Sometimes our Heavenly Father places those special moments right in our path. There are other times when he gives us the tools or supplies to be creative with so that we might help ourselves a little while learning as we go.
I was over at my parent’s dairy farm helping out with the evening chores on this beautiful mid-October day in 2010. While I was going about the chores, I happened to pass by the big sliding doors at the back of the barn that were wide open toward the fields and woods to the west. The sun still had about another hour before it would set.
My eyes caught sight of a fairly good-sized flock of geese on the freshly harvested corn field. When the geese migrate south, they stop to rest and glean the fields for an evening meal. I have learned to carry my camera with me for moments like this that don’t often repeat themselves. I hurried to where I had set my camera and headed out the side door of the barn knowing that I would have to be very stealthy to pull off this idea that was building in my mind. I had lots of chores to do, so I didn’t have a lot of time to invest in this photo moment as I walked along carefully toward the flock. I was hoping to get a photo of this flock of geese flying into the sunset.
My first challenge was that the sun was still too high in the sky. I really wanted it to be down in the trees so that the sunlight would show the silhouette of the woods. The second challenge was that there are always “lookouts” in the flock to warn the others if anything suspicious shows up. I was definitely suspicious.
I knew that I needed to walk toward the woods to get the sun to drop into the trees faster. That also meant that I would be walking toward the flock as well. I could only hope that the geese were all really hungry and focused on eating so that they wouldn’t pay me any attention. I tried to maximize my success by walking close to the corn that was still standing on an adjacent field, hoping that it would help to hide me.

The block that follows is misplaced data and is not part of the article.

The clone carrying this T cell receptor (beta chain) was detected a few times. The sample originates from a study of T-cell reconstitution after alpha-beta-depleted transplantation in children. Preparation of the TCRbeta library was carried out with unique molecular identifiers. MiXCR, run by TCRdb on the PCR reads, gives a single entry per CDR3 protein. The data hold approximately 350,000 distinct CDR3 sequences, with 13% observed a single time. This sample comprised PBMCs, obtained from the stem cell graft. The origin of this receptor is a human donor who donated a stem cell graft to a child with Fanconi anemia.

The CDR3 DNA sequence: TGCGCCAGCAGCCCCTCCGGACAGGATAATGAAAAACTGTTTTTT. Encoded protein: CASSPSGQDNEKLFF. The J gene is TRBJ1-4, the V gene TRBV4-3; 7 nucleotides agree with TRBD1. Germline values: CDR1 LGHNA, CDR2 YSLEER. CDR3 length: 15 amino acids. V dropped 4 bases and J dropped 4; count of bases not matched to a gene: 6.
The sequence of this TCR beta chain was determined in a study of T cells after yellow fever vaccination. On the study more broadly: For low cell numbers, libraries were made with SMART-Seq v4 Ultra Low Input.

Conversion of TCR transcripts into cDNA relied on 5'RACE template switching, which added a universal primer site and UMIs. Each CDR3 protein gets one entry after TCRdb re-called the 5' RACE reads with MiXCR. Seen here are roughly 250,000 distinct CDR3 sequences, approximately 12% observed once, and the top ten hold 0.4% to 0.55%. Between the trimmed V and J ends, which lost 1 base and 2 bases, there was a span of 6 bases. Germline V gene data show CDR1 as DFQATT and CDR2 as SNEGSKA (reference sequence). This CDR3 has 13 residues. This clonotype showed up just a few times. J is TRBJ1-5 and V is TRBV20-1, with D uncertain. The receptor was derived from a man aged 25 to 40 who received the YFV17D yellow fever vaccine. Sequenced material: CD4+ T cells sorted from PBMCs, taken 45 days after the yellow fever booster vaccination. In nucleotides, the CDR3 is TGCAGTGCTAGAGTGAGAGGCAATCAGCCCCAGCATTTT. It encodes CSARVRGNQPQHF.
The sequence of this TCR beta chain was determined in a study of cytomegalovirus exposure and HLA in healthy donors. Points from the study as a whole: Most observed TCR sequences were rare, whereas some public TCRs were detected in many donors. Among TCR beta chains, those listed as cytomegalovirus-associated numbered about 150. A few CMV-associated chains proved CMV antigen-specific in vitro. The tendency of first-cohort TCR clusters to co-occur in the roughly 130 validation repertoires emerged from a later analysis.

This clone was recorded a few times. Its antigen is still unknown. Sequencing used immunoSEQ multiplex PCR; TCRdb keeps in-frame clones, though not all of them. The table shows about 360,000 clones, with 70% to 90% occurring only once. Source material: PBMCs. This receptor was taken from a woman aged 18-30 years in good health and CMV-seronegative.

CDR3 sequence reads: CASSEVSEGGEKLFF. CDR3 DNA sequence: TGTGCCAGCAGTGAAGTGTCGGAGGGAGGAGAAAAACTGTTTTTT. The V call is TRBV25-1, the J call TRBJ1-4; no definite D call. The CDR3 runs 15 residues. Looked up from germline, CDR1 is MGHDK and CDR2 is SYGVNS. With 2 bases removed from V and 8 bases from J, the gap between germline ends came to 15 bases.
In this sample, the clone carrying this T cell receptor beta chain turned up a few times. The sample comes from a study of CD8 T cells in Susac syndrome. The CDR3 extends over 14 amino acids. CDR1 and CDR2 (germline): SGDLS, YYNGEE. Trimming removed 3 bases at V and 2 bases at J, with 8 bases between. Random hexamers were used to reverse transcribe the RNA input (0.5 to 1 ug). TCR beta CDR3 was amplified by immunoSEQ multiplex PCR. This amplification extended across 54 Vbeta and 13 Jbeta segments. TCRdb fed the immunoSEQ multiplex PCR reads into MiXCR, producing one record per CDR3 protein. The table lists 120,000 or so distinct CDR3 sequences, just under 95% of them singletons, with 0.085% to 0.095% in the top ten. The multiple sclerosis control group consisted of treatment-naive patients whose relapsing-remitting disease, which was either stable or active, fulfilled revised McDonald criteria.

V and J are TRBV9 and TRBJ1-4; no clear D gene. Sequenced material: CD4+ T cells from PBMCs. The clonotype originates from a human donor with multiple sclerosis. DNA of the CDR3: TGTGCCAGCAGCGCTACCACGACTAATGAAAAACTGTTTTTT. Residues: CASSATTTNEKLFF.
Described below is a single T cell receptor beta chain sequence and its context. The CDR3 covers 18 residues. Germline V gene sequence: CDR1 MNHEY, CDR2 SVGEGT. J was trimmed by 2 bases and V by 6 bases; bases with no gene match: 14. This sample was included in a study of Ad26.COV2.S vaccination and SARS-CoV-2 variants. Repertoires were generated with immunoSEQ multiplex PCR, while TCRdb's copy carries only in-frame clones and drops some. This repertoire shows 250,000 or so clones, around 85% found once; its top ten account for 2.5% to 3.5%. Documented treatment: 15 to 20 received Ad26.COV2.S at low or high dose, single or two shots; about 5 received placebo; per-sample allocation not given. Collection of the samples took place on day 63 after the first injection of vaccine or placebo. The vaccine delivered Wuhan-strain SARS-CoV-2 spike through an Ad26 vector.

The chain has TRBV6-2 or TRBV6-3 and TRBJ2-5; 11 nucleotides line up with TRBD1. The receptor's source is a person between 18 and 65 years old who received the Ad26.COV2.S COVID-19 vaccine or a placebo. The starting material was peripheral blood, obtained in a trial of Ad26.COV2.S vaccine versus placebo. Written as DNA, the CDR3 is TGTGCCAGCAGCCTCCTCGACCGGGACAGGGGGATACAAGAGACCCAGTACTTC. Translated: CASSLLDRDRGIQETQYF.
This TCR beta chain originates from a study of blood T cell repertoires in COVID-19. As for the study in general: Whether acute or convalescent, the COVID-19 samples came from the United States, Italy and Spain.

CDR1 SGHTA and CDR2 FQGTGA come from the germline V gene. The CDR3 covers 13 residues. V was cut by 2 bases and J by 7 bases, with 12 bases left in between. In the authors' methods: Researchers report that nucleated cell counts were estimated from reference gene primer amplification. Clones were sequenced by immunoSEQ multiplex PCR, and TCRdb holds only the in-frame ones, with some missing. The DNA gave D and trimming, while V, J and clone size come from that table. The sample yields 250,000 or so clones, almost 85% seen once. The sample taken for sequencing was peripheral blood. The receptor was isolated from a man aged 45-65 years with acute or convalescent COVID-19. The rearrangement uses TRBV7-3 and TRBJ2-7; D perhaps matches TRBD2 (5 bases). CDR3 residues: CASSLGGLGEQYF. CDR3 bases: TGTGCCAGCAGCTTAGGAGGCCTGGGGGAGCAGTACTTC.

I wanted to hurry and rush to the spot I needed before they spotted me. My mind kept telling me to be patient and to go slow. I opted for the choice of patience and continued working my way closer to the flock trying to stay parallel to them. I had finally gotten close enough, and the sun was now behind the trees. I could see the outline of the branches. They looked so neat with the sun glowing behind them. I was feeling good about the odds of the photo idea when six more geese were flying in to land and join the flock for rest and food.
How could I startle that whole flock into the air for this photo knowing that the six geese that had just landed were probably tired?
I quickly looked at the sun’s position to see how much time I had left before the sun would drop too far down. I decided that I could be patient a bit longer—at least until the geese could catch their breath. After what seemed like a very long time, which was probably only 4-5 minutes, I set off toward the geese. I had taken several steps toward the east edge of the flock when the “lookouts” spotted me. They started to make their warning noises, and the entire flock raised their heads. It took only seconds until the air was filled with the sound of beating wings. The honking and squawking were so very loud. The entire flock had lifted from the field, and, to my great happiness, the geese flew west into the setting sun.
As I quickly walked back to the barn to finish my chores, I had a prayer of gratitude in my heart for the beauty which I was able to see personally with my eyes and for the photo that preserved my memory of that moment.